I was a virgin until this weekend. I had heard about how good it was. I’d watched it on TV and movies. I’d even listened to it on the radio, but I’d never experienced it live. On Friday night, I finally saw Michael Jordan in person.

When people proclaimed him the best basketball player ever, I always quietly disagreed. Bill Russell won more championships. Wilt Chamberlain scored more points. Magic Johnson was a better passer and Larry Bird was a better shooter. After watching him in person, however, I realized how wrong I was. Michael Jordan is not only the greatest basketball player ever, he is the greatest athlete of all time.

No one else can do what Jordan has done. He scored 43 points at 40 years old. The most Chamberlain, the best scorer over an entire career, could muster was 27. The only comparable player in any sport is Nolan Ryan, who threw a no-hitter after his fortieth birthday. Ryan, however, didn’t single-handedly take a team that would only beat Georgetown by a point (I know, that really isn’t saying much) and would be a lock in the LeBron Lottery, to within percentage points of the eighth playoff seed. He’s unbelievable.

The thing that sets Jordan apart is his ability to make his team win. The only person who’s comparable is Russell. Yes, Russell has four more championships. If Jordan hadn’t taken a two year hiatus to play baseball, he would have won two more, (eight in a row), and it’s very reasonable to assume the Bulls would have beaten the Spurs during the lockout shortened season if he hadn’t retired for a second time. That would have given him nine titles. Also, Jordan was not only the leader of his team, but unquestionably the best player as well, unlike Russell, who was surrounded with Hall of Famers.

There are few athletes that have dominated in the way Jordan has. Jim Brown, Jerry Rice, Babe Ruth and Wayne Gretzky are the only players who can even hold a candle to him. Ruth and Gretzky are the greatest players in their respective sports, but there’s no way Ruth could have played a sport that involved sustained running, and Gretzky was too skinny to have been able to cross over into another sport. Rice has dominated into his forties, but wide receivers don’t have enough of an impact in football for a receiver to be called the greatest football player, let alone the greatest athlete. Brown dominated football in the same way as Jordan has basketball. He is also considered one of the greatest lacrosse players ever. He didn’t have the desire, the burning need to win, that Jordan has, however. Brown’s early retirement kept him from claiming the throne. While they are all great athletes, none of them can quite measure up to Jordan.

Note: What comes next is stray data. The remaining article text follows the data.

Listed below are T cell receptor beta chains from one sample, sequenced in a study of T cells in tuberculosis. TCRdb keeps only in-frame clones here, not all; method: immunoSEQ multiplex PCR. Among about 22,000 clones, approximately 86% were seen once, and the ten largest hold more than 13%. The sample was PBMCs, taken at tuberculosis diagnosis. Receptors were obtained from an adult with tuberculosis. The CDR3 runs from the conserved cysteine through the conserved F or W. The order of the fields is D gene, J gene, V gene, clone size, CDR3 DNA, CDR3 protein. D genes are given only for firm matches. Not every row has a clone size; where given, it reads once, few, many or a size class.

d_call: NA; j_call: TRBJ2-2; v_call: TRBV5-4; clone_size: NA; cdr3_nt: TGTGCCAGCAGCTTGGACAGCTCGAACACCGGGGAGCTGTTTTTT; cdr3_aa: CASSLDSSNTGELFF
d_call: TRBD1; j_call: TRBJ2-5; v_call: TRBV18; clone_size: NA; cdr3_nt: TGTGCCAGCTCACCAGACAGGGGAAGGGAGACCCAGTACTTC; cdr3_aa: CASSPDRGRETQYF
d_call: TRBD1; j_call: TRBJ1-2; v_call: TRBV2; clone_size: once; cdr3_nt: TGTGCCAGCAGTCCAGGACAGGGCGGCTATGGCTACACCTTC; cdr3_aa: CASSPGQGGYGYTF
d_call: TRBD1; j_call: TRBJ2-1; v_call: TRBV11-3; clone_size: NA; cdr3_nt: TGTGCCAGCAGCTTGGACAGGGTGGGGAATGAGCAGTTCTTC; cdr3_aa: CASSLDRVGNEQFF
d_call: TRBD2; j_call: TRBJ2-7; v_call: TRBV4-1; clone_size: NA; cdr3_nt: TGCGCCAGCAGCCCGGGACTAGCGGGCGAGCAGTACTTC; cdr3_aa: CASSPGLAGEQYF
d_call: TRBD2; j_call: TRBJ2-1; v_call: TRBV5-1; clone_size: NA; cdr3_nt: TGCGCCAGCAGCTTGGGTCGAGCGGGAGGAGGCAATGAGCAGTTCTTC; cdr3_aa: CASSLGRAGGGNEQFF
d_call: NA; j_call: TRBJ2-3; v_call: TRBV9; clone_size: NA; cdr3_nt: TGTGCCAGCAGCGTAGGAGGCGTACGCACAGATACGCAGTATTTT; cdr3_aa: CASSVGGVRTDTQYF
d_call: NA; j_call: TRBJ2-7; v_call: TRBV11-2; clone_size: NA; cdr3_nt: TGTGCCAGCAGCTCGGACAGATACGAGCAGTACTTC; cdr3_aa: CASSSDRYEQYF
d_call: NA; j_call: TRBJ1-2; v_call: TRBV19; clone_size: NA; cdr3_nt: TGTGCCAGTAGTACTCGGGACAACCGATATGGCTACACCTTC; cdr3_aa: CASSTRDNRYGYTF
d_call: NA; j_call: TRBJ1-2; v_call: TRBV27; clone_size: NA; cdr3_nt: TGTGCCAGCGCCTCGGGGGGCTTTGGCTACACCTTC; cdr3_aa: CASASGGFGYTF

Jordan’s dominance of the athletic world is the most obvious when you look at the two years he played baseball. Yes, he had about as much of a chance against the curveball as Saddam does against America, and yes, he only played in the minors, but it was still an amazing accomplishment. Other athletes have played two sports before, and other athletes have excelled at two sports, but they played those sports continuously from the time they first grabbed a glove or a ball until they retired. Only Jordan could pick up a sport he hadn’t played in years, and play it at a pro level.

While Jordan was at best an average baseball player, baseball is probably the hardest sport to pick up again. You can take anyone out of crowd, hand them a basketball and they’ll be able to make a basket every once in a while. They’d be able to catch a football as well. If you gave them a bat and started pitching to them, they wouldn’t have a chance. The fact Jordan was able to compete after more then a decade away from baseball is unbelievable. If Jordan had chosen baseball as his sport, he would have been an amazing baseball player. He has that kind of athletic talent.

My first experience with Jordan’s talent was similar to everyone else’s. He fulfilled my every desire. He had 10 rebounds to go with his 43 points; his final one clinching the victory after Jason Kidd missed a three-pointer. He scored the winning points. He shook Kenyon Martin so bad that Martin fell on his face. Of course, that was one of the few shots he missed. He may be the greatest athlete of all time, but he’s still 40.

Have a reaction to this article? Write a letter to the editor.

Comments are closed.